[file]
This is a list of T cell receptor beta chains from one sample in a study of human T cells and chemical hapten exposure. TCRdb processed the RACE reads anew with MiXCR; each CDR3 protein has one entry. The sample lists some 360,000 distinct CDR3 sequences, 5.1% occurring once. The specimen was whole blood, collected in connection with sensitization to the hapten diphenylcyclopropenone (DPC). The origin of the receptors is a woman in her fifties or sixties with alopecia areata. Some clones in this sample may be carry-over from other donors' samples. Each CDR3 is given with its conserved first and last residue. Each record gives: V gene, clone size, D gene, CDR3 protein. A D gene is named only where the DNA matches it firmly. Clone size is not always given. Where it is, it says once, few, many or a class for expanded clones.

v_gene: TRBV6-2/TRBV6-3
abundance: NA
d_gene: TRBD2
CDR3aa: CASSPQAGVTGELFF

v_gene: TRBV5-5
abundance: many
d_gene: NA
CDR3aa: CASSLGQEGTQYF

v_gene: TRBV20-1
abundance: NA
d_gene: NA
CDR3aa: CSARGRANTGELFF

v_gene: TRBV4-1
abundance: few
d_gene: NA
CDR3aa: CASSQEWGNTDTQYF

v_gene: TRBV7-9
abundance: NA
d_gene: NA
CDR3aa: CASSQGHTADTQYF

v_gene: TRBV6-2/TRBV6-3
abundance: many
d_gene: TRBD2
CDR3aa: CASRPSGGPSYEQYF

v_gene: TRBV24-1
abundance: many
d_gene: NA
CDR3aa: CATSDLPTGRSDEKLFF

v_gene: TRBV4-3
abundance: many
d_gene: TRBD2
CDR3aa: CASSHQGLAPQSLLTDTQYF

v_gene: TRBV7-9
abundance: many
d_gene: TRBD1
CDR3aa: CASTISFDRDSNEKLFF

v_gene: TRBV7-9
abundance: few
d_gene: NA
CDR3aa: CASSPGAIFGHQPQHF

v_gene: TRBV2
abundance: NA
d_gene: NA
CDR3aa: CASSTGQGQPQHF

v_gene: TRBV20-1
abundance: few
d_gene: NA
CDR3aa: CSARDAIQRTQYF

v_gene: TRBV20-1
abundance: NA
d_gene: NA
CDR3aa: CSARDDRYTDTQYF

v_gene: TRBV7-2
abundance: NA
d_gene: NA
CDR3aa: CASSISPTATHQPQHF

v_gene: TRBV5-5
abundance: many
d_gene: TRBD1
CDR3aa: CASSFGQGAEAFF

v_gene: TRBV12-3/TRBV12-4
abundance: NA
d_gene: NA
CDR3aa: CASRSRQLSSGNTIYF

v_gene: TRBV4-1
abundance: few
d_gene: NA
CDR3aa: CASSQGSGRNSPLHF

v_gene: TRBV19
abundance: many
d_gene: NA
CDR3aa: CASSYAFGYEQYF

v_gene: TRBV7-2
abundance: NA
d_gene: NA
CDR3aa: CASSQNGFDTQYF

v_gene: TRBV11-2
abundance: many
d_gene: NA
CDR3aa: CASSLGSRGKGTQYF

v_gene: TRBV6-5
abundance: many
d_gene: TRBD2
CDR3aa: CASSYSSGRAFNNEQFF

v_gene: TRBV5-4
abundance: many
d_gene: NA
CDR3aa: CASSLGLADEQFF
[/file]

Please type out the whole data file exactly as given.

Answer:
This is a list of T cell receptor beta chains from one sample in a study of human T cells and chemical hapten exposure. TCRdb processed the RACE reads anew with MiXCR; each CDR3 protein has one entry. The sample lists some 360,000 distinct CDR3 sequences, 5.1% occurring once. The specimen was whole blood, collected in connection with sensitization to the hapten diphenylcyclopropenone (DPC). The origin of the receptors is a woman in her fifties or sixties with alopecia areata. Some clones in this sample may be carry-over from other donors' samples. Each CDR3 is given with its conserved first and last residue. Each record gives: V gene, clone size, D gene, CDR3 protein. A D gene is named only where the DNA matches it firmly. Clone size is not always given. Where it is, it says once, few, many or a class for expanded clones.

v_gene: TRBV6-2/TRBV6-3
abundance: NA
d_gene: TRBD2
CDR3aa: CASSPQAGVTGELFF

v_gene: TRBV5-5
abundance: many
d_gene: NA
CDR3aa: CASSLGQEGTQYF

v_gene: TRBV20-1
abundance: NA
d_gene: NA
CDR3aa: CSARGRANTGELFF

v_gene: TRBV4-1
abundance: few
d_gene: NA
CDR3aa: CASSQEWGNTDTQYF

v_gene: TRBV7-9
abundance: NA
d_gene: NA
CDR3aa: CASSQGHTADTQYF

v_gene: TRBV6-2/TRBV6-3
abundance: many
d_gene: TRBD2
CDR3aa: CASRPSGGPSYEQYF

v_gene: TRBV24-1
abundance: many
d_gene: NA
CDR3aa: CATSDLPTGRSDEKLFF

v_gene: TRBV4-3
abundance: many
d_gene: TRBD2
CDR3aa: CASSHQGLAPQSLLTDTQYF

v_gene: TRBV7-9
abundance: many
d_gene: TRBD1
CDR3aa: CASTISFDRDSNEKLFF

v_gene: TRBV7-9
abundance: few
d_gene: NA
CDR3aa: CASSPGAIFGHQPQHF

v_gene: TRBV2
abundance: NA
d_gene: NA
CDR3aa: CASSTGQGQPQHF

v_gene: TRBV20-1
abundance: few
d_gene: NA
CDR3aa: CSARDAIQRTQYF

v_gene: TRBV20-1
abundance: NA
d_gene: NA
CDR3aa: CSARDDRYTDTQYF

v_gene: TRBV7-2
abundance: NA
d_gene: NA
CDR3aa: CASSISPTATHQPQHF

v_gene: TRBV5-5
abundance: many
d_gene: TRBD1
CDR3aa: CASSFGQGAEAFF

v_gene: TRBV12-3/TRBV12-4
abundance: NA
d_gene: NA
CDR3aa: CASRSRQLSSGNTIYF

v_gene: TRBV4-1
abundance: few
d_gene: NA
CDR3aa: CASSQGSGRNSPLHF

v_gene: TRBV19
abundance: many
d_gene: NA
CDR3aa: CASSYAFGYEQYF

v_gene: TRBV7-2
abundance: NA
d_gene: NA
CDR3aa: CASSQNGFDTQYF

v_gene: TRBV11-2
abundance: many
d_gene: NA
CDR3aa: CASSLGSRGKGTQYF

v_gene: TRBV6-5
abundance: many
d_gene: TRBD2
CDR3aa: CASSYSSGRAFNNEQFF

v_gene: TRBV5-4
abundance: many
d_gene: NA
CDR3aa: CASSLGLADEQFF